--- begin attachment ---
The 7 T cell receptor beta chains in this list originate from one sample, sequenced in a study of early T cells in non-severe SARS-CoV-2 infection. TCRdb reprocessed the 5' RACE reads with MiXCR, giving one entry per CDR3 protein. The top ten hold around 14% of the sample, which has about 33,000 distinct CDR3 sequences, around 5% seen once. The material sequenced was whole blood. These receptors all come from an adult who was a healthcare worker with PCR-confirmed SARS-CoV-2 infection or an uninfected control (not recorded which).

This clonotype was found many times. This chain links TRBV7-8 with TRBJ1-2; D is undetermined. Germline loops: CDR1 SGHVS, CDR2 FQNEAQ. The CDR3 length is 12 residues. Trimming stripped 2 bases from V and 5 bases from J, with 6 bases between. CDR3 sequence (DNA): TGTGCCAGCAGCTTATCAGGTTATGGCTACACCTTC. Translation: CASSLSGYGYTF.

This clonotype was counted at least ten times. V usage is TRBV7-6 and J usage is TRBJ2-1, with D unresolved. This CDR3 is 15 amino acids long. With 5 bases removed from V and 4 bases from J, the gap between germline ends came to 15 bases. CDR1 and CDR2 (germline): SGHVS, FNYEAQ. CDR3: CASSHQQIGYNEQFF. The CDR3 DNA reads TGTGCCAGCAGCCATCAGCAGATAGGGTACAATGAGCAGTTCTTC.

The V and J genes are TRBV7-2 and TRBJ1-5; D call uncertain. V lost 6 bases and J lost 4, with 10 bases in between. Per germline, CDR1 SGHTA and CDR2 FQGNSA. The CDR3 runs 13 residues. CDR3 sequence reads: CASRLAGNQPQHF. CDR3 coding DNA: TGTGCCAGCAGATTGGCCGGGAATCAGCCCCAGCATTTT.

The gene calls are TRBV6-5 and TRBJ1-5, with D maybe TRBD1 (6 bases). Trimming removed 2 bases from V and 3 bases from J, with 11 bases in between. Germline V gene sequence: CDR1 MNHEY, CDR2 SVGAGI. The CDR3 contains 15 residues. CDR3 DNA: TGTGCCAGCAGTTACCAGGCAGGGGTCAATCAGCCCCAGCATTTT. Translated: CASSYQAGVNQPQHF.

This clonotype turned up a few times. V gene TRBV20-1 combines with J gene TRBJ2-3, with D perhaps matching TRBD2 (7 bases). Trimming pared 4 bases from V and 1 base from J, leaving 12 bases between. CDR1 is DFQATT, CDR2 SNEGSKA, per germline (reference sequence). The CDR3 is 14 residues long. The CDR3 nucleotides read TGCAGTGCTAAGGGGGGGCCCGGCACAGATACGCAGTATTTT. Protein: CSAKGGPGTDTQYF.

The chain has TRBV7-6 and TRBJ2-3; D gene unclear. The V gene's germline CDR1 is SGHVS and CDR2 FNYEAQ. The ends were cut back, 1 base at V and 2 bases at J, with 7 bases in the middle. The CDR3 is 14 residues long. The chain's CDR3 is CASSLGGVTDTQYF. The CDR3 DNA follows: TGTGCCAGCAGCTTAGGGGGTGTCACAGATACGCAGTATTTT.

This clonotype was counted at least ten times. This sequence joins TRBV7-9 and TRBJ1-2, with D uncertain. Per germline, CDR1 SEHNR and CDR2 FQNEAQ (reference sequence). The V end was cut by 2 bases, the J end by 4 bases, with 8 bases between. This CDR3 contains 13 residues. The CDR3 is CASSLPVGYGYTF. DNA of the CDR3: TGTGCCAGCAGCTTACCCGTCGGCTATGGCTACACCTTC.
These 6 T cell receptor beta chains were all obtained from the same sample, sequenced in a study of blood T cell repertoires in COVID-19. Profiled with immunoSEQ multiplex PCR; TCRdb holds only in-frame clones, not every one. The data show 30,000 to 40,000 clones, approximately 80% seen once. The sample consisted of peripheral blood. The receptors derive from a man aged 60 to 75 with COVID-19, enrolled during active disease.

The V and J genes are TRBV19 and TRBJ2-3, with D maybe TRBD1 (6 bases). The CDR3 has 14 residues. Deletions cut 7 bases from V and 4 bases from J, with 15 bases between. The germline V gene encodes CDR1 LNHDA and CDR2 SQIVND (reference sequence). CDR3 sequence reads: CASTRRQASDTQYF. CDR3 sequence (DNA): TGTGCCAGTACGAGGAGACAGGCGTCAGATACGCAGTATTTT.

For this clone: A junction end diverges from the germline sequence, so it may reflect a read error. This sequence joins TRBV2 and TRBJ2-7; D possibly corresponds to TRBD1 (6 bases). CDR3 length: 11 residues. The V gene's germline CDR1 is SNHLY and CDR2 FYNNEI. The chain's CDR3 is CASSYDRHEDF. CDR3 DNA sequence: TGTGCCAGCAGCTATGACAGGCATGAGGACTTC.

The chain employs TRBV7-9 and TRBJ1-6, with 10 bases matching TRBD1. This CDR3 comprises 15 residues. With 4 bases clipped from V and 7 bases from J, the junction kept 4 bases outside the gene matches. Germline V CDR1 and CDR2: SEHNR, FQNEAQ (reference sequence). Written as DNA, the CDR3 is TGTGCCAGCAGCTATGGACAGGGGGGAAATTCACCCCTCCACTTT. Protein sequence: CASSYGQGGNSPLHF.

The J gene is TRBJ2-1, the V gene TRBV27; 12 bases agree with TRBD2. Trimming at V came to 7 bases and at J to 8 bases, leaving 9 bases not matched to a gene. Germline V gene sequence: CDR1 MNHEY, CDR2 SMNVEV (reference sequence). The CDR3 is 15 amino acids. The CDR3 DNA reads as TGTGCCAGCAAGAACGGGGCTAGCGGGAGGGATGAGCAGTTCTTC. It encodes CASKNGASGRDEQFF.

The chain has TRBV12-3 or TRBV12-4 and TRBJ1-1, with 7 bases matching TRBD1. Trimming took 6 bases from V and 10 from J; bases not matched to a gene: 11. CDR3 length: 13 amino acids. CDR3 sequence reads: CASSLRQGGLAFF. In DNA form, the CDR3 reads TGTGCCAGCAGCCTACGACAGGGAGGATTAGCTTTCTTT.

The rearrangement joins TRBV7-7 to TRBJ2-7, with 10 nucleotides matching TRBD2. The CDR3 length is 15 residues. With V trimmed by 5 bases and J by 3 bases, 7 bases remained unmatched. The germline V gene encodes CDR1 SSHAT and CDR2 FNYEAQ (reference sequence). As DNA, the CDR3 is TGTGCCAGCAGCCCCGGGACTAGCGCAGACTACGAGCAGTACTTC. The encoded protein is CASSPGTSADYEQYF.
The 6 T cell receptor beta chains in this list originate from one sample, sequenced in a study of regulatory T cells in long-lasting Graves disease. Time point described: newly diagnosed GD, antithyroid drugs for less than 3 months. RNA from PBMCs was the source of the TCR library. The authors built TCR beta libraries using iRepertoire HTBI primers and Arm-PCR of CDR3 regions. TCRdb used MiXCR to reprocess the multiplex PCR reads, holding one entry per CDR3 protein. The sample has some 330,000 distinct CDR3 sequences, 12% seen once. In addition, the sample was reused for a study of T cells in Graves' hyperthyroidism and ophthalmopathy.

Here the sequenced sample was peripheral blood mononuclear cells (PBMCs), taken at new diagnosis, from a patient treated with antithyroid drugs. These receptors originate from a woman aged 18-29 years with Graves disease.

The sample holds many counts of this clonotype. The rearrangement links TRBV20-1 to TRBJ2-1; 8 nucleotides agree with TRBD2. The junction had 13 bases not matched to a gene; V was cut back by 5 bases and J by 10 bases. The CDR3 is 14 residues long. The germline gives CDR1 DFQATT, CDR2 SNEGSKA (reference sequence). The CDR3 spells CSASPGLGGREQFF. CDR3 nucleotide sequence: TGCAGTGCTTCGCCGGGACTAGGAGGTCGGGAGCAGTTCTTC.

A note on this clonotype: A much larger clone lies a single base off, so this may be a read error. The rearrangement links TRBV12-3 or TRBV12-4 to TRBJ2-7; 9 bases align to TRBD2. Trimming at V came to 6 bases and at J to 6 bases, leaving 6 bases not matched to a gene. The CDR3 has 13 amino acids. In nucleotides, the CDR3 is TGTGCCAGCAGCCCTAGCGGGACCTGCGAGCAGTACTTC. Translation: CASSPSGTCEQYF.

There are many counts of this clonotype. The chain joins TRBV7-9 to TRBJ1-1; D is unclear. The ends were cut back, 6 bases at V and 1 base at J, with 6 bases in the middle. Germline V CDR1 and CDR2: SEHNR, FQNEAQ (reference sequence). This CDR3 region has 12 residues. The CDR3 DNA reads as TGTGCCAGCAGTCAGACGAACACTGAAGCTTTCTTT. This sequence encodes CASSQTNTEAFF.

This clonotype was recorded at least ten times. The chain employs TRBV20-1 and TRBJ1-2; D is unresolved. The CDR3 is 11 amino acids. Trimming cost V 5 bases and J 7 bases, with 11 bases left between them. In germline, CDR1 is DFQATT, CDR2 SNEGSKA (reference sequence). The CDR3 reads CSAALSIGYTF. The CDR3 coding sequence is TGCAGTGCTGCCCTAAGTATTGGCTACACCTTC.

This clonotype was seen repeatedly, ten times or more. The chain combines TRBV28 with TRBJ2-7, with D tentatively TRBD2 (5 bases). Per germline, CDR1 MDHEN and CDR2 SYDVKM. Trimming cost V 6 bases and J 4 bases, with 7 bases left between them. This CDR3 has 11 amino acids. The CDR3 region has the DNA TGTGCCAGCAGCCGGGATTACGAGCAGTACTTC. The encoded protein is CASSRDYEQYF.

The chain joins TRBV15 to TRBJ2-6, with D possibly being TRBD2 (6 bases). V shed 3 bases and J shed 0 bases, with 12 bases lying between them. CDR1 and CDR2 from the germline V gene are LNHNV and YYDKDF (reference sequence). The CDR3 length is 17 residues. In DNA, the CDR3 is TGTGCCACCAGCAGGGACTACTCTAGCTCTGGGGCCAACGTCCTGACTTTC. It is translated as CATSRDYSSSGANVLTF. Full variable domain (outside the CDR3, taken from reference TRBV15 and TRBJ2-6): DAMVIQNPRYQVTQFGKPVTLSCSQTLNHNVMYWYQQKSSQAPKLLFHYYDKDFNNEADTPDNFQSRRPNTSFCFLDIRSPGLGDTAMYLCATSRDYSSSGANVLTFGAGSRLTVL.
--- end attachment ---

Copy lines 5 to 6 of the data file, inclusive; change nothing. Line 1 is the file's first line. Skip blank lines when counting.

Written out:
The gene calls are TRBV6-5 and TRBJ1-5, with D maybe TRBD1 (6 bases). Trimming removed 2 bases from V and 3 bases from J, with 11 bases in between. Germline V gene sequence: CDR1 MNHEY, CDR2 SVGAGI. The CDR3 contains 15 residues. CDR3 DNA: TGTGCCAGCAGTTACCAGGCAGGGGTCAATCAGCCCCAGCATTTT. Translated: CASSYQAGVNQPQHF.

This clonotype turned up a few times. V gene TRBV20-1 combines with J gene TRBJ2-3, with D perhaps matching TRBD2 (7 bases). Trimming pared 4 bases from V and 1 base from J, leaving 12 bases between. CDR1 is DFQATT, CDR2 SNEGSKA, per germline (reference sequence). The CDR3 is 14 residues long. The CDR3 nucleotides read TGCAGTGCTAAGGGGGGGCCCGGCACAGATACGCAGTATTTT. Protein: CSAKGGPGTDTQYF.